1

Also, are these sentences grammatically correct? If not, why?

  1. But these days she feels as if she has been sidelined.
  2. But these days she feels as if she has been sidelined, pushed back as far as she will go.
  3. But these days she feels as if she has been sidelined, pushed back as far as she can be.

I'm looking for a word to describe the feelings of 'being left out, ignored' etc. And the setting is an office. Does 'to be sidelined' make sense by itself?

  • Ahem. How are we supposed to know if this is the right word, if you don't elaborate on what you are trying to say? Maybe "sidelined" is a great word, but maybe "marginalized" or "ostracized" or "blackballed" would be much better. You haven't explained what you're trying to convey, so there's no way to tell for sure if you've made the "right" word choice. – J.R. Mar 30 '13 at 11:23
2

Yes, they're grammatical, but without a context, there's little else that can be said about them. Grammatical doesn't necessarily mean good in other ways. For example, I think there's a semantic problem in both of them: sidelined refers to lateral movement, so pushed back as far as... seems illogical to me.

In addition, without a context, what they mean is a mystery, despite the transparency of the sports metaphor.

  • I'm looking for a word to describe the feelings of 'being left out, ignored' etc. And the setting is an office. Does 'to be sidelined' make sense by itself? Also, would 'pushed aside' work better than 'pushed back' then? – Soulz Mar 30 '13 at 6:18
  • @Soulz: There's another semantic problem: being sidelined (pushed to the side) implies that one was once in the center of the action, on the first line team, but is now being ignored or sitting on the bench waiting for someone to need a replacement. "Being ignored" or "being pushed aside" or "being sidelined" all work in the office context, but that additional image of "being pushed back" doesn't seem to add anything useful. Maybe "treated like an office cipher, and she's demoralized and demotivated". – user264 Mar 30 '13 at 6:40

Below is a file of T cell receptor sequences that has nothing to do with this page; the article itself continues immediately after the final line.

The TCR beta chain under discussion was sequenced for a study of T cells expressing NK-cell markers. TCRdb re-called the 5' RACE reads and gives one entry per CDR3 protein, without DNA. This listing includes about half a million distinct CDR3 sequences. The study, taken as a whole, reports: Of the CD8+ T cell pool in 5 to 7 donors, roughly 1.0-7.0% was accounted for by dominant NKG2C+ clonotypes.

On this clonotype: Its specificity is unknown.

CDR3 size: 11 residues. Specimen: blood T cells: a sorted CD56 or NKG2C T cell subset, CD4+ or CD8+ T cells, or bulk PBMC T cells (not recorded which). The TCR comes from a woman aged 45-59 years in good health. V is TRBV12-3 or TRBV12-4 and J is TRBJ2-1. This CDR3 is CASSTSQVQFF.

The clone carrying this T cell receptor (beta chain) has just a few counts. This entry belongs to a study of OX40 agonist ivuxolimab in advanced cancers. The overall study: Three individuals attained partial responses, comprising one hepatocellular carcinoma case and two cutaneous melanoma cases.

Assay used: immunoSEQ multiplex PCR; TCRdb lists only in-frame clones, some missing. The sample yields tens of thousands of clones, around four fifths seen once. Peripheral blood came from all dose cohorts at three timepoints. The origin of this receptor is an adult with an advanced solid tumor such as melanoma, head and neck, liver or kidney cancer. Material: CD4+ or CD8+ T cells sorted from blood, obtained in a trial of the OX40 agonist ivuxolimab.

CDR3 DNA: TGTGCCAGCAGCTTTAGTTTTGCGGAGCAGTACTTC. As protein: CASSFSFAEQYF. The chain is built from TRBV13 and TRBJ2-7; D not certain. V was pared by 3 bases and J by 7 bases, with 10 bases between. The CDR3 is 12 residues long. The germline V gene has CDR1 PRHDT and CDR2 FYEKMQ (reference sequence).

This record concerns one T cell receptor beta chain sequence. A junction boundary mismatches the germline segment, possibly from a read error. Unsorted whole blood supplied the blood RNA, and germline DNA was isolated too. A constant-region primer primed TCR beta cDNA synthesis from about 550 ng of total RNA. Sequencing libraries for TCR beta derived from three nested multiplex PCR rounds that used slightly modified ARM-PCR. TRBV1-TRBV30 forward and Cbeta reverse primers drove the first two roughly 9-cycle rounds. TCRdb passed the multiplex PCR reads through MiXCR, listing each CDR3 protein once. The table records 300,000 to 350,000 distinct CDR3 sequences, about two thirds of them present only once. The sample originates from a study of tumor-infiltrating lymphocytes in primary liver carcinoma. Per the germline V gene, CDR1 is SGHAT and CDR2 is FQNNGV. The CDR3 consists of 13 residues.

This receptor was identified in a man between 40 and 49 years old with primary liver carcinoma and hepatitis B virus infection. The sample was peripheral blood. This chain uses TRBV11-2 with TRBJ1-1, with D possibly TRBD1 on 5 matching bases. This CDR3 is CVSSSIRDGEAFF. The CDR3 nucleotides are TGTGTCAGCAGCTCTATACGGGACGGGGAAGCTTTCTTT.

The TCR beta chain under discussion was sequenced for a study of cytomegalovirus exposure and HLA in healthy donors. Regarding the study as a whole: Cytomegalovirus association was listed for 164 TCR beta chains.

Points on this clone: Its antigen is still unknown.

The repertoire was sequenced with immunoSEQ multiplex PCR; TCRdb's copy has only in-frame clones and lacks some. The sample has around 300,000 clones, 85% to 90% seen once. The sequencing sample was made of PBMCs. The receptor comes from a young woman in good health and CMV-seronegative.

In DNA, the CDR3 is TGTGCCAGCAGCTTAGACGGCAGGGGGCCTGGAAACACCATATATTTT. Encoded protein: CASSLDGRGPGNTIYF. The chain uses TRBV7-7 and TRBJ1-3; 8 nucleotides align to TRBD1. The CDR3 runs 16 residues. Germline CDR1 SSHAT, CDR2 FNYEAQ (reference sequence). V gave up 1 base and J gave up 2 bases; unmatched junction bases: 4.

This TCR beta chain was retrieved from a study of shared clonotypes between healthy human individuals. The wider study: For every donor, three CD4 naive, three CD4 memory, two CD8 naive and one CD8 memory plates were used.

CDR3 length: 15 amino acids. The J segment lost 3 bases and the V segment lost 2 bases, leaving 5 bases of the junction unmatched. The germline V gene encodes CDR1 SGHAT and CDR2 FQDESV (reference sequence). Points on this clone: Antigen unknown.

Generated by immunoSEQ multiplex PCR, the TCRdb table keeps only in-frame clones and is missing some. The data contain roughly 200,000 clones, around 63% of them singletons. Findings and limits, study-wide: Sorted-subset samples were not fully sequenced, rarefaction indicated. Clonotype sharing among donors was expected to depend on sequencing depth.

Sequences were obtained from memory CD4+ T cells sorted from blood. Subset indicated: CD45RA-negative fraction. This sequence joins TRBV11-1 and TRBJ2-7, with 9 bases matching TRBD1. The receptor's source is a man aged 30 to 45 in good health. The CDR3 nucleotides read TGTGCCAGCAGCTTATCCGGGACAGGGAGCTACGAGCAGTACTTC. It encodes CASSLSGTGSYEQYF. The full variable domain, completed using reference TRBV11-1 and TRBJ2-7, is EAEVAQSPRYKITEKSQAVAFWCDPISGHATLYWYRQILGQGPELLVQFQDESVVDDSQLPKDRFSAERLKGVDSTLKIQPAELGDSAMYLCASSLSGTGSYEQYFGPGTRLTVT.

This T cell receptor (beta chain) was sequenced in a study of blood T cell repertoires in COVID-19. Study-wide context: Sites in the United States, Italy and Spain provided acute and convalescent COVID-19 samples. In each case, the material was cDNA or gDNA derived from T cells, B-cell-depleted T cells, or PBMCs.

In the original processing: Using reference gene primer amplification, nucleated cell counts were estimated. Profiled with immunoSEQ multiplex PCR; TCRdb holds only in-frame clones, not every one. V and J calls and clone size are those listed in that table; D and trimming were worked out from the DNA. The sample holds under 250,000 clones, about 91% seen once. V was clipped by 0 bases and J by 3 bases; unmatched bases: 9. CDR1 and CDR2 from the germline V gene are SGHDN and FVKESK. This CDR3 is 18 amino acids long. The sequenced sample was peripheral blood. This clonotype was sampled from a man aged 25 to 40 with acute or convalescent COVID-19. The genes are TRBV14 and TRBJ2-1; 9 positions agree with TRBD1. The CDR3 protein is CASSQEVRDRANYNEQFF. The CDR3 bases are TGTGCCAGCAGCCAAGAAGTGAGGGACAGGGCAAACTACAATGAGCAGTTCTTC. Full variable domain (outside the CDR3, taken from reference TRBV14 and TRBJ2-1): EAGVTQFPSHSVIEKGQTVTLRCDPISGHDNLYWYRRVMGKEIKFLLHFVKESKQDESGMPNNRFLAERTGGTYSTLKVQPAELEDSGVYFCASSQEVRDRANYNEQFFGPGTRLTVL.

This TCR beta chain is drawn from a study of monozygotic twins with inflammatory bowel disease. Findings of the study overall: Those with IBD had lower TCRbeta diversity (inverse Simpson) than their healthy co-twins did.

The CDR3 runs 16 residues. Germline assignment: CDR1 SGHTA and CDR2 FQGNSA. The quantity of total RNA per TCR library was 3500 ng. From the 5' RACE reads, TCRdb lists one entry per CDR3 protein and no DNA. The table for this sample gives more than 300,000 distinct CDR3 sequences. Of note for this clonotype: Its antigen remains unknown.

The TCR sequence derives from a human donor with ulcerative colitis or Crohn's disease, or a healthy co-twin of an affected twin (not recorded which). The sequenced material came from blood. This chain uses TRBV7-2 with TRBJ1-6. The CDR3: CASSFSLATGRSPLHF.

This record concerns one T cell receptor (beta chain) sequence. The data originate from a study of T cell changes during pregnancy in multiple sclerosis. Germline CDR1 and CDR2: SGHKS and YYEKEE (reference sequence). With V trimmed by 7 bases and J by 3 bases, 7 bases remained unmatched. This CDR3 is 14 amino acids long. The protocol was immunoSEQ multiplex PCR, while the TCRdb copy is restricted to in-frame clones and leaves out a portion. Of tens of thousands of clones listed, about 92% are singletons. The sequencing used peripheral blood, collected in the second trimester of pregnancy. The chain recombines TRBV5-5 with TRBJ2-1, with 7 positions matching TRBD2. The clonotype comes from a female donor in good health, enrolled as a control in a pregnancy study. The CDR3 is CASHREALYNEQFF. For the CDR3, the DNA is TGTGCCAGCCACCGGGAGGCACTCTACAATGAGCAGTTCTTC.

1

sidelined is an sporting metaphor:

Verb

  1. Cause (a player) to be unable to play on a team or in a game: "The ankle injury caused him to be sidelined for two weeks".

  2. Remove from the center of activity or attention; ignored: "Jim felt sidelined after Mary joined the team and took over many of his responsibilities".

So in that context, we can see that your first sentence is grammatical:

But these days she feels as if she has been sidelined.

In this case, we are using the idiomatic form of sidelined (i.e. definition 2, above), and the sentence is roughly equivalent to the following:

But these days she feels as if she is being ignored.

The second and third sentences are also grammatical, but they sound strange because adding the phrase "pushed back" turns the sentence into a mixed metaphor.

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